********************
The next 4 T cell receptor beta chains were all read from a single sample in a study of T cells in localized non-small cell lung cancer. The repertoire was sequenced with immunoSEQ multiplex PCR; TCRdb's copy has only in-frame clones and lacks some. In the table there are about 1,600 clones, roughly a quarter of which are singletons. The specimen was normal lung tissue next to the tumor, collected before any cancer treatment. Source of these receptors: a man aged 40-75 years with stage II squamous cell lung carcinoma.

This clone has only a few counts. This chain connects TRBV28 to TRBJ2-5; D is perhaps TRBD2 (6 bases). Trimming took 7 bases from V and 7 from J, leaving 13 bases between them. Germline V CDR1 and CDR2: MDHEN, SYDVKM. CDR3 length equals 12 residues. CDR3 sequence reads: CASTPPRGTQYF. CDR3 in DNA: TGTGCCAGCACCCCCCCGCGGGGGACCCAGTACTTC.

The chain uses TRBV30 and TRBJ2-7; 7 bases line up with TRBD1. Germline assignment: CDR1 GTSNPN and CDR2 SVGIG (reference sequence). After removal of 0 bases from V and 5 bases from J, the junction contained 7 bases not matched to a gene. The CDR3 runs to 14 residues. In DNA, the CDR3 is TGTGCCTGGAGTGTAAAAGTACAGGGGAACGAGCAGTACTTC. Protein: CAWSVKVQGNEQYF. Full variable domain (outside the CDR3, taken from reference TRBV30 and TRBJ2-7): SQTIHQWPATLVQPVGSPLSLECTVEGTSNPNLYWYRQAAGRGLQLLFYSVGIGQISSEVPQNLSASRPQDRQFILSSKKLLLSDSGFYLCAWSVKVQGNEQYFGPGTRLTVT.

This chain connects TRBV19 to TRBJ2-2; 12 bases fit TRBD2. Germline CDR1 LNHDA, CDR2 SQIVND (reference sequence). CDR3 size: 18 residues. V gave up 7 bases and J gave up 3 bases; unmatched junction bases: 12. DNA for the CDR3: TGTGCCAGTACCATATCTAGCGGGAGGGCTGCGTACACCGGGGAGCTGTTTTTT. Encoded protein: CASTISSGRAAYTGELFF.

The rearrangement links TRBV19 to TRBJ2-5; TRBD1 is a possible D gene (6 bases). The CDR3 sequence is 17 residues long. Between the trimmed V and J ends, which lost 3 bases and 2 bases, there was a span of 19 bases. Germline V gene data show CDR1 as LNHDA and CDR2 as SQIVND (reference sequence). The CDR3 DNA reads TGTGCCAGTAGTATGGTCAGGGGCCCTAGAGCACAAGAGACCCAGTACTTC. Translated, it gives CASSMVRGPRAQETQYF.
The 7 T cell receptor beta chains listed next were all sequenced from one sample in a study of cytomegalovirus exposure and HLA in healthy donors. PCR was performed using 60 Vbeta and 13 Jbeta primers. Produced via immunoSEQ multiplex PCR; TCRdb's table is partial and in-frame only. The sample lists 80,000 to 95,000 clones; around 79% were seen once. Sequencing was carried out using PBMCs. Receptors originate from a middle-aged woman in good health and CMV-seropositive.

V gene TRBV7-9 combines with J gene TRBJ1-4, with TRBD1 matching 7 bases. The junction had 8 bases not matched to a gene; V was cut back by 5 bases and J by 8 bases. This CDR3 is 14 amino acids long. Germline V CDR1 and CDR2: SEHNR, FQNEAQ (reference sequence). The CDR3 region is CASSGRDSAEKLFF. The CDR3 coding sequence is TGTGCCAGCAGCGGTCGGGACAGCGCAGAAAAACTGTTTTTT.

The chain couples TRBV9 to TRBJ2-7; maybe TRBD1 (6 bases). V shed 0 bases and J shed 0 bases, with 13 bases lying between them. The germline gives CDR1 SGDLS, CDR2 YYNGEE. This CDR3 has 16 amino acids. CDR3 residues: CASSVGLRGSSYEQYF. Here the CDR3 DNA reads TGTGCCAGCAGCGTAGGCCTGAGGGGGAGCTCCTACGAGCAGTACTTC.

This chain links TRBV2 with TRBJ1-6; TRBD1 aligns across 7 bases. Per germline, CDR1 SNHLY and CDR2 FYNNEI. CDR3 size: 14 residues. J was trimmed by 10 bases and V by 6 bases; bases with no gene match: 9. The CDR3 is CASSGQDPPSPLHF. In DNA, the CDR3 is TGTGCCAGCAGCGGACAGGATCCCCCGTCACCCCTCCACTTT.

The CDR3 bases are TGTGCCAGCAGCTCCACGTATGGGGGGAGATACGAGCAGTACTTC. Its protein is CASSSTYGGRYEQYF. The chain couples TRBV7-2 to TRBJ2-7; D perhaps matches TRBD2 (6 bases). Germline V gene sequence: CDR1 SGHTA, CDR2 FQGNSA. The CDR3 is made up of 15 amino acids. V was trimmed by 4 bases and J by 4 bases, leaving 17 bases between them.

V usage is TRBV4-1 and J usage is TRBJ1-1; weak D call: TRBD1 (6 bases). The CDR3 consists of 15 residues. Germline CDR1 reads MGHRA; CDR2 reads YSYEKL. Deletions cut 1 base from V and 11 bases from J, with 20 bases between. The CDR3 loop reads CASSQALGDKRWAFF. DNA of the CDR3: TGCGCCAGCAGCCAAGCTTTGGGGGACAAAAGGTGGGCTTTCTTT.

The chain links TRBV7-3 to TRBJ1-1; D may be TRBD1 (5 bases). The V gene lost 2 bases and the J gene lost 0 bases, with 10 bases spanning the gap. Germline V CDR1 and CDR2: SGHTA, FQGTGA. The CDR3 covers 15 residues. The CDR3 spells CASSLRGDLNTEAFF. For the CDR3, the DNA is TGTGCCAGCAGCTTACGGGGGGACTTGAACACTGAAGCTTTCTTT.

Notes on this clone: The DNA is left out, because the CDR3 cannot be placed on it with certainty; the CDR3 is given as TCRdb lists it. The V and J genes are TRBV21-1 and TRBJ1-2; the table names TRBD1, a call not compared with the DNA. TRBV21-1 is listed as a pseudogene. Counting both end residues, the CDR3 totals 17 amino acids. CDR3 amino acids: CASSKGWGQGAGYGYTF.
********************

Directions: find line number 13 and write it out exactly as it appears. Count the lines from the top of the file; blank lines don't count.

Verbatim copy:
Notes on this clone: The DNA is left out, because the CDR3 cannot be placed on it with certainty; the CDR3 is given as TCRdb lists it. The V and J genes are TRBV21-1 and TRBJ1-2; the table names TRBD1, a call not compared with the DNA. TRBV21-1 is listed as a pseudogene. Counting both end residues, the CDR3 totals 17 amino acids. CDR3 amino acids: CASSKGWGQGAGYGYTF.